June 6, 2012
Using the label tag can be really helpful and should be used when creating any sort of form in HTML. If you don't, I will hunt you down and shiv you in your knee caps. This is so that your users have the option of clicking the label in order to: select a radio button, mark a checkbox or if you're still from the 90s; focus on a text input field. Honestly you really should be using placeholders by now.
This is for people like me who get frustrated trying to click your tiny check boxes. With labels I can click the text and it selects the option I'm going for, without the headache of trying to pin point the options on your form. As much as I love taking my time getting long distance head shots on a FPS, I don't want to spend 2 minutes trying to snipe out your check boxes, your form just isn't that entertaining or worth that much effort. I much rather not fill out your form at all if it's going to be a mega pain in the ass.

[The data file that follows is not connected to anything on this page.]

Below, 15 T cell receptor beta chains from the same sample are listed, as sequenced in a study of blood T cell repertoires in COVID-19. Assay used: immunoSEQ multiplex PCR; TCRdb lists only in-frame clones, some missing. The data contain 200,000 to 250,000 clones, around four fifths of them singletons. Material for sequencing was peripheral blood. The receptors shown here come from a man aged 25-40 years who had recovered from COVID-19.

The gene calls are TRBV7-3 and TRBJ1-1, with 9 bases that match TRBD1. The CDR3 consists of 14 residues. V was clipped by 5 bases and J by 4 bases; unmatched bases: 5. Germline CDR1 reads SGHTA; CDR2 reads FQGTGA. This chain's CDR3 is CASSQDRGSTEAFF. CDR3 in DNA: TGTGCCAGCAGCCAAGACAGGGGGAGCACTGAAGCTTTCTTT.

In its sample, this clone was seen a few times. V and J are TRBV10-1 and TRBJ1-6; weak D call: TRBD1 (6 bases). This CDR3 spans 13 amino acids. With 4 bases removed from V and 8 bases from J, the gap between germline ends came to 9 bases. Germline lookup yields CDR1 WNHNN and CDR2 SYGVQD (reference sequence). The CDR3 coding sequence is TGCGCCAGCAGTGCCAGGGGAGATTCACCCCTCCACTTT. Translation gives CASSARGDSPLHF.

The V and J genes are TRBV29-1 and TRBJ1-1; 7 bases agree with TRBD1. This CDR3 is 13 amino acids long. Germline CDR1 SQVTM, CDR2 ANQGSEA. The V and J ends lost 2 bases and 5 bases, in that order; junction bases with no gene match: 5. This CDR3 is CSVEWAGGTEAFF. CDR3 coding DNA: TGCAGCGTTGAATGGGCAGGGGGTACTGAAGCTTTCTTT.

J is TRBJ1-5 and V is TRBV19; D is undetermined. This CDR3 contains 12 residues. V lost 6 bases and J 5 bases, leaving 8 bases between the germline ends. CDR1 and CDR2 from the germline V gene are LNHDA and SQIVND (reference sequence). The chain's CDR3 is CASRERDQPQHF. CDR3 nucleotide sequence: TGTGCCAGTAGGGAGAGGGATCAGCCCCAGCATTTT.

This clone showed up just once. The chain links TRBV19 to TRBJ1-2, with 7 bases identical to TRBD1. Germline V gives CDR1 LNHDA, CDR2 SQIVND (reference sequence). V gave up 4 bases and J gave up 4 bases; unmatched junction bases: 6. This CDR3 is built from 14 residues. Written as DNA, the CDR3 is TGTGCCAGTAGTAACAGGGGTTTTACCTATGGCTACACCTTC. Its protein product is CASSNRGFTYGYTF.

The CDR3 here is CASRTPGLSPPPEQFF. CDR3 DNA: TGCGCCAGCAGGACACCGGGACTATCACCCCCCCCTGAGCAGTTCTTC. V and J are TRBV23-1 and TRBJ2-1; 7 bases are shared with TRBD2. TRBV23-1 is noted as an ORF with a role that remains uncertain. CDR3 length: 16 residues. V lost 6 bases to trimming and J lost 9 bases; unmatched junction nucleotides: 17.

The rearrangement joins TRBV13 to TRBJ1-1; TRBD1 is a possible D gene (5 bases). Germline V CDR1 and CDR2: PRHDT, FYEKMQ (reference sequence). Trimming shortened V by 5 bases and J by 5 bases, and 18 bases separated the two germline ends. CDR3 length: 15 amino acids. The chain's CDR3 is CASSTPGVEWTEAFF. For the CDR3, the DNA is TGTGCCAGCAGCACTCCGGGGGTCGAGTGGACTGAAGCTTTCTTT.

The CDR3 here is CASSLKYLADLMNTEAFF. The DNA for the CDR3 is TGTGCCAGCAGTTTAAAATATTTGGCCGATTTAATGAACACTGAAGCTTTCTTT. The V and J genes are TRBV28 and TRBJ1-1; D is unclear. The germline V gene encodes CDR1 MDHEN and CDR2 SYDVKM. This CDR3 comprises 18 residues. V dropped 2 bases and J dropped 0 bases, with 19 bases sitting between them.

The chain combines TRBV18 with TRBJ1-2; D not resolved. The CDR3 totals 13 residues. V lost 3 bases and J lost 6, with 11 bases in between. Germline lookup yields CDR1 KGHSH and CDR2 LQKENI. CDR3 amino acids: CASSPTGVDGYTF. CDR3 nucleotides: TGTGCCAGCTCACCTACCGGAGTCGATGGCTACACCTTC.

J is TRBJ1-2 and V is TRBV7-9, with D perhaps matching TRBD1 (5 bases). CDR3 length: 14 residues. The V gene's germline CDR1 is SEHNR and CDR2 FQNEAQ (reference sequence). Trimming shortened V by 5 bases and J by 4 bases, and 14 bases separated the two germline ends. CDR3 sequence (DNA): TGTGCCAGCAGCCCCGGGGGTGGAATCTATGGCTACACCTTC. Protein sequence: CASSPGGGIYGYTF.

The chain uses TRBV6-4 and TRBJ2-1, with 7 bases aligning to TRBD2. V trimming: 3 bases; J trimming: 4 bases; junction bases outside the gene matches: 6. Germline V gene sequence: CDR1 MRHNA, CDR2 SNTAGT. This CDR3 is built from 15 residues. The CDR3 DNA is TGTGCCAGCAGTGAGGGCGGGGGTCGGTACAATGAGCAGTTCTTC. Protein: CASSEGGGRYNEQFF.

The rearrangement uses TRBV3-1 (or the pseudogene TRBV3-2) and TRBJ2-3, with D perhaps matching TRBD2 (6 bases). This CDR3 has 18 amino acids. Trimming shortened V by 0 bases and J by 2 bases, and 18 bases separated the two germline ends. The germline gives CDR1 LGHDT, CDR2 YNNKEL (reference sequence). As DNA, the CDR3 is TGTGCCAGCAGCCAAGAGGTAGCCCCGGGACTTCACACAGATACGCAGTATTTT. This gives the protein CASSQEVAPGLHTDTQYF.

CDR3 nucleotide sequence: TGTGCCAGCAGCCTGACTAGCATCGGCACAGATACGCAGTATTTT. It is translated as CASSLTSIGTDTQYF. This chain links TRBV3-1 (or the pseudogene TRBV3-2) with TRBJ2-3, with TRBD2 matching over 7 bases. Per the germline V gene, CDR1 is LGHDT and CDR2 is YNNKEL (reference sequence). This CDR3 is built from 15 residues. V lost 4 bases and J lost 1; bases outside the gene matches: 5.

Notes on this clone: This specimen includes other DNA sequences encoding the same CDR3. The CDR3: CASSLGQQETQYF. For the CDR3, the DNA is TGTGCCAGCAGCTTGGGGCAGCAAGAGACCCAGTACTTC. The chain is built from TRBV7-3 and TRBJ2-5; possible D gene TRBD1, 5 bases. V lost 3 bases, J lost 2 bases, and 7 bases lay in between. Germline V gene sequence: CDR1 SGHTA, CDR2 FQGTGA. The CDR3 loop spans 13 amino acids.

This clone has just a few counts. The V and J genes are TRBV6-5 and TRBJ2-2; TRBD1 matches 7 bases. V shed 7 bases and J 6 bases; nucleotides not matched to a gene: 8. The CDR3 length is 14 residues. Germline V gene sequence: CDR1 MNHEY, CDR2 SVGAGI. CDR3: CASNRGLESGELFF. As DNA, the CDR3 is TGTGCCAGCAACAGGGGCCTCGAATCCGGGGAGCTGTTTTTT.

Come here child, let me show you;
Notice that clicking these are a lot harder
..than clicking these. [pro-tip try hovering over the words]
Ou, isn't that hover action nice? hm, yes, it's almost enjoyable.
Now let me show you how to do this, start by creating your form:
<form> <!-- make sure your for and id tags are unique and match --> <input id="male" type="radio" name="gender" /> <label for="male" >Male</label> <br /> <input id="female" type="radio" name="gender" /> <label for="female">female</label> </form>
And if you didn't fuck that up, you should get:
The reason the second set is easier to deal with is because you have option of hovering over or clicking on either the radio button itself or the name for the radio button. Regardless of the position of the label it will still activate the checkbox/radio button/input field, this is because we map the label to the id of our form object with the for attribute of the label tag. This means that we can put the label virtually anywhere on the page, however doing this might be troublesome depending on what you're trying achieve.